Electrochemical determination of silver sols for sensor developments
AffiliationUniversity of Bedfordshire
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AbstractCharacterisation of an electrochemical method for measuring silver sols (aqueous suspensions of nanometer-sized particles) is described. Such particles are receiving much attention by others as valuable components in the development of biosensing systems. The work was centred on the use of screen-printed three-electrode devices to measure the concentration of silver sols by a sequence of processes: (i) dissolution of the silver particles to form silver ions; (ii) accumulation of silver on the working electrode; and (iii) stripping of the accumulated silver. The silver sol concentration was related to the observed stripping peak (peak height or peak area). Carbon electrodes were used throughout and the influence of carbon type, electrode format/arrangement and dissolution potential were examined. A number of interesting observations were made and conclusions arrived at: (a) the arrangement of working, reference and counter electrodes was important and a preferred arrangement was indicated; (b) electrode material and/or format were important – but further work would be necessary to identify whether one or both factors were particularly important; (c) the choice of dissolution potential was crucial – and further work needs to be carried out to ensure that a sufficiently stable reference electrode can be arrived at; and (d) preliminary evidence is presented that indicates that silver contamination of the screen-printed silver electrodes was a limiting factor that needed to be corrected/mitigated in order to arrive at robust/reproducible measurement devices.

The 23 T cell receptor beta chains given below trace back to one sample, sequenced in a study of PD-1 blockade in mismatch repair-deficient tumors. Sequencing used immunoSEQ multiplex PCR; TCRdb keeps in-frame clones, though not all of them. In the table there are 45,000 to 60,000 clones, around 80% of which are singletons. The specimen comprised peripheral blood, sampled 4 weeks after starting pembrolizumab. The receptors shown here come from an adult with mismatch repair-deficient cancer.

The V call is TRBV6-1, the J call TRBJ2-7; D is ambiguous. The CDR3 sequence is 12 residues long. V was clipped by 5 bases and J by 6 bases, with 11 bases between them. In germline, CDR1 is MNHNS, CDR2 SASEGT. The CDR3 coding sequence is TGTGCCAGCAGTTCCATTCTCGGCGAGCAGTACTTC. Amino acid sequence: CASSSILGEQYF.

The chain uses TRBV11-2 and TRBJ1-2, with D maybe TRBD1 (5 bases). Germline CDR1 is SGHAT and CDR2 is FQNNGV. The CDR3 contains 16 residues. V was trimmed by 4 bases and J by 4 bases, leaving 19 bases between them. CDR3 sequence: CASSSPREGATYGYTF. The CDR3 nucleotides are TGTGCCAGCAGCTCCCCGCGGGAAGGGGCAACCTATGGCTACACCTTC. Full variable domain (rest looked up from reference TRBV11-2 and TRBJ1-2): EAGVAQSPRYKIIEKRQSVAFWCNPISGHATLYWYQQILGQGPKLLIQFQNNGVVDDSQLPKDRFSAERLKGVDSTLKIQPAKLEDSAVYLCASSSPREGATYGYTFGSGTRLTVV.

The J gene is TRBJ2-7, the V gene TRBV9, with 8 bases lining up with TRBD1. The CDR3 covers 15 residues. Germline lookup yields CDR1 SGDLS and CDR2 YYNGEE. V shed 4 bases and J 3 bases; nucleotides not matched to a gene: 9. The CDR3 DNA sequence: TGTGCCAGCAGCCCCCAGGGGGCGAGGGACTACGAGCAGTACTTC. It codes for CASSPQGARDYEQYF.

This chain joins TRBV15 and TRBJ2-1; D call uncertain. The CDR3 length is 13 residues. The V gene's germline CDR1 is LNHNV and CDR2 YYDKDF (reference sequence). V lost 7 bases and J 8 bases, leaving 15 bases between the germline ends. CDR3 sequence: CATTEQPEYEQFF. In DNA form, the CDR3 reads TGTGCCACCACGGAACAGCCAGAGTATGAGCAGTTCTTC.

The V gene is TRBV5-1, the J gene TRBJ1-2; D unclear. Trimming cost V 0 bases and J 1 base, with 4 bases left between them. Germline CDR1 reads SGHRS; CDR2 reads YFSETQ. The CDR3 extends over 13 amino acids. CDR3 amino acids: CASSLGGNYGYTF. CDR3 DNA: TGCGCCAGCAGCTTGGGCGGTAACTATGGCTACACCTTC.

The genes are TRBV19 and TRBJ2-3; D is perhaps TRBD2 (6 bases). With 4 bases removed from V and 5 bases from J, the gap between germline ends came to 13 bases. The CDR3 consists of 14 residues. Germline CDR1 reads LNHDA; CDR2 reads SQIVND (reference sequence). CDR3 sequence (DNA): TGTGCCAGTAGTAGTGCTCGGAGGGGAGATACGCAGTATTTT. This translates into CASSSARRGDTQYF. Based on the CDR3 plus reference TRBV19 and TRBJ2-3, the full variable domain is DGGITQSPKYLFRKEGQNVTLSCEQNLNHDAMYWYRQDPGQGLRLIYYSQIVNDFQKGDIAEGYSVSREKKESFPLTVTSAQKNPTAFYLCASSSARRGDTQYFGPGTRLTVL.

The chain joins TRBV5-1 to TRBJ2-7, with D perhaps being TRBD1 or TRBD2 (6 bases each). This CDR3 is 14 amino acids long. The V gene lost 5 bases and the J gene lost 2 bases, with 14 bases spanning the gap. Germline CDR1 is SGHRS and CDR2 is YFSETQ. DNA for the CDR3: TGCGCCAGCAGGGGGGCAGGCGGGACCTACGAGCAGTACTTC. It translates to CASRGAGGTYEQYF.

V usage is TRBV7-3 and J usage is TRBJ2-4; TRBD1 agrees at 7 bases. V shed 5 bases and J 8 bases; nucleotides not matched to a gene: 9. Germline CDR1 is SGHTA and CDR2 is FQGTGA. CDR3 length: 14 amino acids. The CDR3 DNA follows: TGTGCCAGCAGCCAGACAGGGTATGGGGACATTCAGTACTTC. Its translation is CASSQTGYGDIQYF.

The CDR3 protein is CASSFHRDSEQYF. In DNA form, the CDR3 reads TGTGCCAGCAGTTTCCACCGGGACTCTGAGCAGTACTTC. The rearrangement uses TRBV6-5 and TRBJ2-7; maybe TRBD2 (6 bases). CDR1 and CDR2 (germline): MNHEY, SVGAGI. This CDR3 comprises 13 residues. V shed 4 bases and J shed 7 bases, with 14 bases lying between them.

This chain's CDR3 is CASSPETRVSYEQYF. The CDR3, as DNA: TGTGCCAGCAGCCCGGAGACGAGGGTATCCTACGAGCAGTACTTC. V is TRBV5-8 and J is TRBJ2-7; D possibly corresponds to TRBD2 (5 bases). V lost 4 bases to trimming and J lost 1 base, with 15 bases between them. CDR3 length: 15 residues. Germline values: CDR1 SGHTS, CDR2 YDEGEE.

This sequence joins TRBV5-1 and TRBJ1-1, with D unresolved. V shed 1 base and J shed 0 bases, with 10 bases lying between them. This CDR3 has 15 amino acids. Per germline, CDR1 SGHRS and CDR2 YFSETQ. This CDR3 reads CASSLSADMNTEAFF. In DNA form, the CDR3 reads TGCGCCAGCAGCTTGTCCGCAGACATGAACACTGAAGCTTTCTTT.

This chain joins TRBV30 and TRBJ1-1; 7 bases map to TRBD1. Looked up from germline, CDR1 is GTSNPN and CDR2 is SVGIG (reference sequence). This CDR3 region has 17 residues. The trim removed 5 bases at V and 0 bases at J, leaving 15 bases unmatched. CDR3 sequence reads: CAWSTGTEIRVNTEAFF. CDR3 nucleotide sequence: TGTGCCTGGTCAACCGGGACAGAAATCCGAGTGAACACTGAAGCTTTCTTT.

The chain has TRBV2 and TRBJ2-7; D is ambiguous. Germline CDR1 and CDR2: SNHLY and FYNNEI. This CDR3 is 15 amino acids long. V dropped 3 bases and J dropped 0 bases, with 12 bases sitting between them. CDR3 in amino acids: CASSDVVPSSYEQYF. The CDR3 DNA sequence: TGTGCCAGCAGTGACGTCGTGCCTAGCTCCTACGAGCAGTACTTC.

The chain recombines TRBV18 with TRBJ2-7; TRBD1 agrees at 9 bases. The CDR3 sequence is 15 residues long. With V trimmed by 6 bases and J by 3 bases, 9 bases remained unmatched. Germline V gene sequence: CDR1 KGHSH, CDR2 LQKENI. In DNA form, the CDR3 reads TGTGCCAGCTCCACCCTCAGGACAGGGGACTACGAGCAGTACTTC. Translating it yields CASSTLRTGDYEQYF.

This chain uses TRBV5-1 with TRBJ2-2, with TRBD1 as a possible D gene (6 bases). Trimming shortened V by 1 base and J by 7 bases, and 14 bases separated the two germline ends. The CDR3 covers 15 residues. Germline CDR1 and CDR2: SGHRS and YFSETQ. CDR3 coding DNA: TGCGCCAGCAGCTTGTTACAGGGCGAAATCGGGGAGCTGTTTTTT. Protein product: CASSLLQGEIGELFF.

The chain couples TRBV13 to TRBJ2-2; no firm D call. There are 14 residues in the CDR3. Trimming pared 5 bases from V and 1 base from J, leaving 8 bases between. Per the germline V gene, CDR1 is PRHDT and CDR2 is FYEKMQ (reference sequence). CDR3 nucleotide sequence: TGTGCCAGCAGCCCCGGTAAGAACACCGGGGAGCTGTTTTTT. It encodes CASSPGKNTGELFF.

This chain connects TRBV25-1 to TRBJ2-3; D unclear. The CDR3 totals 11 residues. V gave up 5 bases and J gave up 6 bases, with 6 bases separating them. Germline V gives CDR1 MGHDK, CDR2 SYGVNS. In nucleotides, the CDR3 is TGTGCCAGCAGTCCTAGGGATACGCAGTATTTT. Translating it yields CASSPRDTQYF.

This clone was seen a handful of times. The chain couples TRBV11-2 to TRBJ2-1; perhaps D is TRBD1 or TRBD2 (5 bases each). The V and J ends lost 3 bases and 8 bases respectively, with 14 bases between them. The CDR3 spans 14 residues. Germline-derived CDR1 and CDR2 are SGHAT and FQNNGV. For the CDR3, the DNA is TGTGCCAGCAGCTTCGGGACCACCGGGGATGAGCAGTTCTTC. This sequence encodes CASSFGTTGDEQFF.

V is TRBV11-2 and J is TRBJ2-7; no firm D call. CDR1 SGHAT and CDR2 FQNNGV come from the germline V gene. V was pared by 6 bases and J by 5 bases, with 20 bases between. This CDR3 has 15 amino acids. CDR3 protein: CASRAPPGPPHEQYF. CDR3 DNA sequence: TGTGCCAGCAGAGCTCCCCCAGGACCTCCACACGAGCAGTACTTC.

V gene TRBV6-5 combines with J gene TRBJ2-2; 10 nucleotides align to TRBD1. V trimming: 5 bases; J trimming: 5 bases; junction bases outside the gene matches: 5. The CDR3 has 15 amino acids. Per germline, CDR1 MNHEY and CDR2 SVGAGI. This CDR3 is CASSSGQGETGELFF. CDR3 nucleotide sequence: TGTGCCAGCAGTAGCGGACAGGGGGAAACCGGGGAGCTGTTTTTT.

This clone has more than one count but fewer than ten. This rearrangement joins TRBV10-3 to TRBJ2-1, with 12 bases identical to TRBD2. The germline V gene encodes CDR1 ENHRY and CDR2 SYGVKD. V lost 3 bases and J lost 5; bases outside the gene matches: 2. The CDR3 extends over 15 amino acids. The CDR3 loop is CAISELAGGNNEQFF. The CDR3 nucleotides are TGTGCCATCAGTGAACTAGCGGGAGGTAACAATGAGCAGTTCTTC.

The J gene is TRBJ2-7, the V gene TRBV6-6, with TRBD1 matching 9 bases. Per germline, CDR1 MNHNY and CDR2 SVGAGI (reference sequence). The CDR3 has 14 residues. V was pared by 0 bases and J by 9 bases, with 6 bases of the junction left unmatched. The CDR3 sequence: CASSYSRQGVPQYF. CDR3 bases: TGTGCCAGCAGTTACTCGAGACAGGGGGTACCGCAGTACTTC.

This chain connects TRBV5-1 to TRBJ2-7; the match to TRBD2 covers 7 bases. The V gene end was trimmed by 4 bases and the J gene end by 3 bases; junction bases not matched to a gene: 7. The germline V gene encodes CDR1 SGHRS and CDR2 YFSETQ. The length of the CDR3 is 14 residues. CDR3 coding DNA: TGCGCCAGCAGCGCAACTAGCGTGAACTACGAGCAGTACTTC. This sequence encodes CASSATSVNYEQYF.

PublisherUniversity of Bedfordshire
DescriptionA thesis submitted to the University of Bedfordshire in accordance with requirements for the degree of Master of Science by Research
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